Slow Control, makers of the 10SFork that yells at you to eat more slowly, is working on a bottle that will help new parents and caregivers regulate the flow of their baby's bottle. The Baby Gigl is a sleeve that goes over the baby's bottle, detecting tilt, the motion of baby eating, and volume changes.
Slow Control debuted the Baby Gigl at CES in January and has launched an indiegogo campaign to bring it to market. The campaign will run March 24 through May 3, with the goal of shipping in September 2015.
The sleeve fits over Nuk brand bottles, which are included. The sleeve sends information about feedings to the Baby Journal app via Bluetooth, which can be disabled during the feeding to protect the baby from radiation. Data is collected and stored, then synced after the feeding is over and the bottle is removed from the sleeve.
The sleeve will give instant feedback during the feeding with both light and sound alarms. The main goal of the Baby Gigl is to help the caregiver keep the bottle at an optimum tilt to pace the feeding based on how much milk or formula is left in the bottle. Too steep of a tilt can cause the baby to take in too much too fast and lead to spit up and an upset tummy, while too shallow of a tilt can allow air into the nipple, leading to excess gas and crying.
Because the Gigl also detects the feeding motion as the bottle moves to the baby's suckle, it can warn the caregiver if the baby is doing a lot of work but the volume in the bottle isn't changing, likely indicating that a lump has clogged the nipple.
Baby Journal also allows the parent to manually enter and track the baby's weight and size, number of burps, wet/dirty diapers, sleep, mood, temperature, and vaccinations. There is also a picture gallery and a place to track milestones.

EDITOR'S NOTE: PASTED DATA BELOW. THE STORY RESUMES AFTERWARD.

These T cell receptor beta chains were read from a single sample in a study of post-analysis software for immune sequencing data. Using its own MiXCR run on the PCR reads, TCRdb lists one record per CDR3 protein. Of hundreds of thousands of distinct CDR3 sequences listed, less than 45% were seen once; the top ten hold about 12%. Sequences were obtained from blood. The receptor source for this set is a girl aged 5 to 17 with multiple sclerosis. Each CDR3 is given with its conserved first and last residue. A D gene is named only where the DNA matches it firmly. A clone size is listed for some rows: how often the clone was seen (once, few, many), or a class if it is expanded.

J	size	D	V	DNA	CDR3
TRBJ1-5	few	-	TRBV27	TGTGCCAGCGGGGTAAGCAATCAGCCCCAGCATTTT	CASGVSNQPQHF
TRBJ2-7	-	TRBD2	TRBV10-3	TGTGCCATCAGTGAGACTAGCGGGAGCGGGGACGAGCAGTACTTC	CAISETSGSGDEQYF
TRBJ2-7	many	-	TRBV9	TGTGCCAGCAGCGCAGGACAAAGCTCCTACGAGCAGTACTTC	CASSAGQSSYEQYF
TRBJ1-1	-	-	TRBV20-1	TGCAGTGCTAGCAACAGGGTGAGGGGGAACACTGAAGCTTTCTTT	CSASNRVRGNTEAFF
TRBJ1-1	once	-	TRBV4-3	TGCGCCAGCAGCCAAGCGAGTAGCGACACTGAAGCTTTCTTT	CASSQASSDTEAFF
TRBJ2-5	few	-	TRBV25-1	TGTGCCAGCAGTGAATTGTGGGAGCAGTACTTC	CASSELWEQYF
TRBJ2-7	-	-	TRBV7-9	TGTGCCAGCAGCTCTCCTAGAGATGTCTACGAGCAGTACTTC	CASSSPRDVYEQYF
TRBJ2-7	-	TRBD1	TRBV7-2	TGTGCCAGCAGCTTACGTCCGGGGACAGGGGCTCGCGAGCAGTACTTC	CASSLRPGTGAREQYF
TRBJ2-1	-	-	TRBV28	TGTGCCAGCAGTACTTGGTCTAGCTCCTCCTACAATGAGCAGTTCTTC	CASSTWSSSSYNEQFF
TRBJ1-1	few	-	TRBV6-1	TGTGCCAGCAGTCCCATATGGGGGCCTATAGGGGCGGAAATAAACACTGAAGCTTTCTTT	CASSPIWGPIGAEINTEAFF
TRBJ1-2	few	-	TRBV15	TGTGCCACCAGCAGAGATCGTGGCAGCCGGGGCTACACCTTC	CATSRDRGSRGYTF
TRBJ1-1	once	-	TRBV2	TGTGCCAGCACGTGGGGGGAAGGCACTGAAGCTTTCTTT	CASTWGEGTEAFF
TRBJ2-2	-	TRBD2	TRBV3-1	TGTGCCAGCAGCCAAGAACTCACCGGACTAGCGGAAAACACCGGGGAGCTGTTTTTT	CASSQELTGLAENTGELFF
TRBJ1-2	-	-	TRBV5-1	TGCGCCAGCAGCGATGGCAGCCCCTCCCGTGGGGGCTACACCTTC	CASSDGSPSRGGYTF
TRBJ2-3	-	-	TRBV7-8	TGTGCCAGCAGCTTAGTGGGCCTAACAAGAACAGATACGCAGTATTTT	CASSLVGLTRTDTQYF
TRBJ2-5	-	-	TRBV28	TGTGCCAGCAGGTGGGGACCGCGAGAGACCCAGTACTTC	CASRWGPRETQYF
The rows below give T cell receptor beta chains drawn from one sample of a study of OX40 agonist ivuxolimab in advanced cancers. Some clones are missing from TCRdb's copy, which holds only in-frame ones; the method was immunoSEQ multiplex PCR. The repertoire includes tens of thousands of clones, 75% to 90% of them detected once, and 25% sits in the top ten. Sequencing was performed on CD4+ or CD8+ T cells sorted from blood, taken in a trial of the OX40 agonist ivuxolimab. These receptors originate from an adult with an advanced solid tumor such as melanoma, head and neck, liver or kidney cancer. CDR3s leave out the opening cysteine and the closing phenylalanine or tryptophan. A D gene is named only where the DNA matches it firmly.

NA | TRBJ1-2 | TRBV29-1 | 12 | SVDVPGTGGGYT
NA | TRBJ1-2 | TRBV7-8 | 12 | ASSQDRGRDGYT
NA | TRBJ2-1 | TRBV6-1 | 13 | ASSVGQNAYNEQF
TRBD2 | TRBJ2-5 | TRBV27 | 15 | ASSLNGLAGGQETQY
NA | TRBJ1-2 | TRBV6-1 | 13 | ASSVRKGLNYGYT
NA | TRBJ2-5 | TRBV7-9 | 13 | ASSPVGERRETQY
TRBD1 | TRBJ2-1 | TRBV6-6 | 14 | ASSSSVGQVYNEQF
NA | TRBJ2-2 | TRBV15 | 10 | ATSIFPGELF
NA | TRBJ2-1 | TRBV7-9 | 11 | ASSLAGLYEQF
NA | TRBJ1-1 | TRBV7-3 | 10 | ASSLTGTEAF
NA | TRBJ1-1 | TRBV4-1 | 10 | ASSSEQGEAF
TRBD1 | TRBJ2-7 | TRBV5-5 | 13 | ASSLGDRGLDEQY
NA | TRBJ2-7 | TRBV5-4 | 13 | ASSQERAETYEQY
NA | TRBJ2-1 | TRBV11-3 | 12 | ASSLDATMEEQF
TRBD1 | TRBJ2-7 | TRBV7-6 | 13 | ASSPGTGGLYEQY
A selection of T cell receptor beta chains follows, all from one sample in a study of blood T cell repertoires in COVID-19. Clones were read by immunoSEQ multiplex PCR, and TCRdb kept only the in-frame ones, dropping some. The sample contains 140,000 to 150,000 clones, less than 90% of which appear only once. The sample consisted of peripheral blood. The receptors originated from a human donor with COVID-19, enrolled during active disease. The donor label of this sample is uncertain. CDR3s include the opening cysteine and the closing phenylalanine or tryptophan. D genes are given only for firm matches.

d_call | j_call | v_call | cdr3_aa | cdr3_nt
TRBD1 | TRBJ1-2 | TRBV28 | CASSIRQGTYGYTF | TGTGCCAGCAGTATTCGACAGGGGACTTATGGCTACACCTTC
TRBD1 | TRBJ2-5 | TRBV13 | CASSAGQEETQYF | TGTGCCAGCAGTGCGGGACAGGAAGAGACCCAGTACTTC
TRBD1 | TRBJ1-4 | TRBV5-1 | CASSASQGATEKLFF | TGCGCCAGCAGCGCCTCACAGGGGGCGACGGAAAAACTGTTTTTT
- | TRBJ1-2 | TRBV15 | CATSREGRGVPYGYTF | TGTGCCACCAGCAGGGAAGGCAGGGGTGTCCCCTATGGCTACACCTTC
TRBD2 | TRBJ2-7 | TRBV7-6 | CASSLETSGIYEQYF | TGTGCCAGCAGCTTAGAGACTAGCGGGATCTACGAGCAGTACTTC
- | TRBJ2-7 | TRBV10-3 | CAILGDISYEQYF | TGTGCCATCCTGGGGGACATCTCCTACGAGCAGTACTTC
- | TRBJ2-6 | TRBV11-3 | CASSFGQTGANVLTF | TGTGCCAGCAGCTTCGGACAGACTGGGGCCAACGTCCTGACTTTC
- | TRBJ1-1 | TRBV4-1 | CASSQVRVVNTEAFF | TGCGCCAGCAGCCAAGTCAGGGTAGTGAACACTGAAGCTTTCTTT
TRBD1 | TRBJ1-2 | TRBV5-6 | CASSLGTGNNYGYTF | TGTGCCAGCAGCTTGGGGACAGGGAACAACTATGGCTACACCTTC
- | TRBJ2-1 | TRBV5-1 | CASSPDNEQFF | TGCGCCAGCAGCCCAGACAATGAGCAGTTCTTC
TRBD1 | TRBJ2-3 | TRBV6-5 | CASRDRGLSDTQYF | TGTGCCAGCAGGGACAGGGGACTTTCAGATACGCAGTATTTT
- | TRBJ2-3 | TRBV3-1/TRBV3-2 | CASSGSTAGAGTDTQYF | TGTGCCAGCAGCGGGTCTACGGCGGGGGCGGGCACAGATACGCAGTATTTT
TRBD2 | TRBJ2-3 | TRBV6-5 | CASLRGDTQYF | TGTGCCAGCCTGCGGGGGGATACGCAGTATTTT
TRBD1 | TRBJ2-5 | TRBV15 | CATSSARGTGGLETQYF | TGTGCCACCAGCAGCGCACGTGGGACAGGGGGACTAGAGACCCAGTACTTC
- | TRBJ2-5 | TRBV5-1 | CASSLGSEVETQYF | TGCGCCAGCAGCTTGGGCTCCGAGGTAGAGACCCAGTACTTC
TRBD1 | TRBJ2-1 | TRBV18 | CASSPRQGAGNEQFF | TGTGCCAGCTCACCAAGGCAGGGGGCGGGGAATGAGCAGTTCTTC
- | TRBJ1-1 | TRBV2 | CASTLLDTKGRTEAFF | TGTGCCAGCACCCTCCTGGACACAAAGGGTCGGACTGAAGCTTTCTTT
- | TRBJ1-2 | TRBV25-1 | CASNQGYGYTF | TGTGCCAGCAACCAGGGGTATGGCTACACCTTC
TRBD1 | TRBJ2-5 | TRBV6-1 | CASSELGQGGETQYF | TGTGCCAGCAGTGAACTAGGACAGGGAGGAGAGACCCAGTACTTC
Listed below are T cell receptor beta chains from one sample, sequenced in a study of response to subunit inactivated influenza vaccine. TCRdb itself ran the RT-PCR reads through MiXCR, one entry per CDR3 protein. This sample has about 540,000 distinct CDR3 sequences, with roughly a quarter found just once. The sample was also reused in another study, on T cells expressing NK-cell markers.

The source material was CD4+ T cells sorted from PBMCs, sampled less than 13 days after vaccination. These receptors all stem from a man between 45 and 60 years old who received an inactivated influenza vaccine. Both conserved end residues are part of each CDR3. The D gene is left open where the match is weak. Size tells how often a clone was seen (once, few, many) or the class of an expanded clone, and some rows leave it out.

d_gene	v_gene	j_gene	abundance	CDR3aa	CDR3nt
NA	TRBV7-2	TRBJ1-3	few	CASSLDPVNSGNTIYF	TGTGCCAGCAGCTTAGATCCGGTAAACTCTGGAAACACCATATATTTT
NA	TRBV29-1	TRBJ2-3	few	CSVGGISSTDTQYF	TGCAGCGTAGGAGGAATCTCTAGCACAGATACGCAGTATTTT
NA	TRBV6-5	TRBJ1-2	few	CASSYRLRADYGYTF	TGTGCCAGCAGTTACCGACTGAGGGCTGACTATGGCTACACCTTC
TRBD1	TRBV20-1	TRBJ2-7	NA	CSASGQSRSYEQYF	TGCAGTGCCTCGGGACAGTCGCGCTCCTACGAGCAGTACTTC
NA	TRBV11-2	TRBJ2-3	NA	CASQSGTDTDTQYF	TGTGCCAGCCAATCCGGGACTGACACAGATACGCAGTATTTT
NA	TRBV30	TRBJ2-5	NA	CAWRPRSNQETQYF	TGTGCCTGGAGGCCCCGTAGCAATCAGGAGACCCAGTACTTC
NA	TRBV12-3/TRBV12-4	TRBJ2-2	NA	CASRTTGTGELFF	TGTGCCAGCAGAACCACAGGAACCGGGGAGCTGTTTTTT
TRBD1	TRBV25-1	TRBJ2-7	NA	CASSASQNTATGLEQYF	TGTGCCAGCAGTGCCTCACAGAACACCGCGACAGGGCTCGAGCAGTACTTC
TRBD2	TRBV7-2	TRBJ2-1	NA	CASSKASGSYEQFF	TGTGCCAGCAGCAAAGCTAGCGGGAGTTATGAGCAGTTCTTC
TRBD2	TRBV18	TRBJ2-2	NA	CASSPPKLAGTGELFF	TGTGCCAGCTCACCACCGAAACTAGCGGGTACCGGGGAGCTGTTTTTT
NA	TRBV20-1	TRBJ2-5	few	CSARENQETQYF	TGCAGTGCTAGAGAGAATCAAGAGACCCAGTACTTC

Hospital nurses gave me a paper journal to record feedings and diapers for each baby. With my first, I diligently filled it out and took it with me to the pediatrician in the early weeks. With my second, I'm not even sure I remembered to take it home from the hospital. Even though there are plenty of baby-tracking apps and plenty of diligent first-time parents with the actual time to enter information, eventually you forget here and there. Or altogether. I couldn't tell you about my baby's most recent feeding, let alone his past month.
The automatic feeding data collection is what most excites pediatric expert, Dr Joseph Cohen who says "Pediatricians are used to relying on the recall of sleep-deprived parents for histories, including feeding. With Baby Journal 3.0 included with the Baby Gigl app, for the first time, parents can effortlessly give the pediatrician accurate and robust information regarding the infant's feeding progress."
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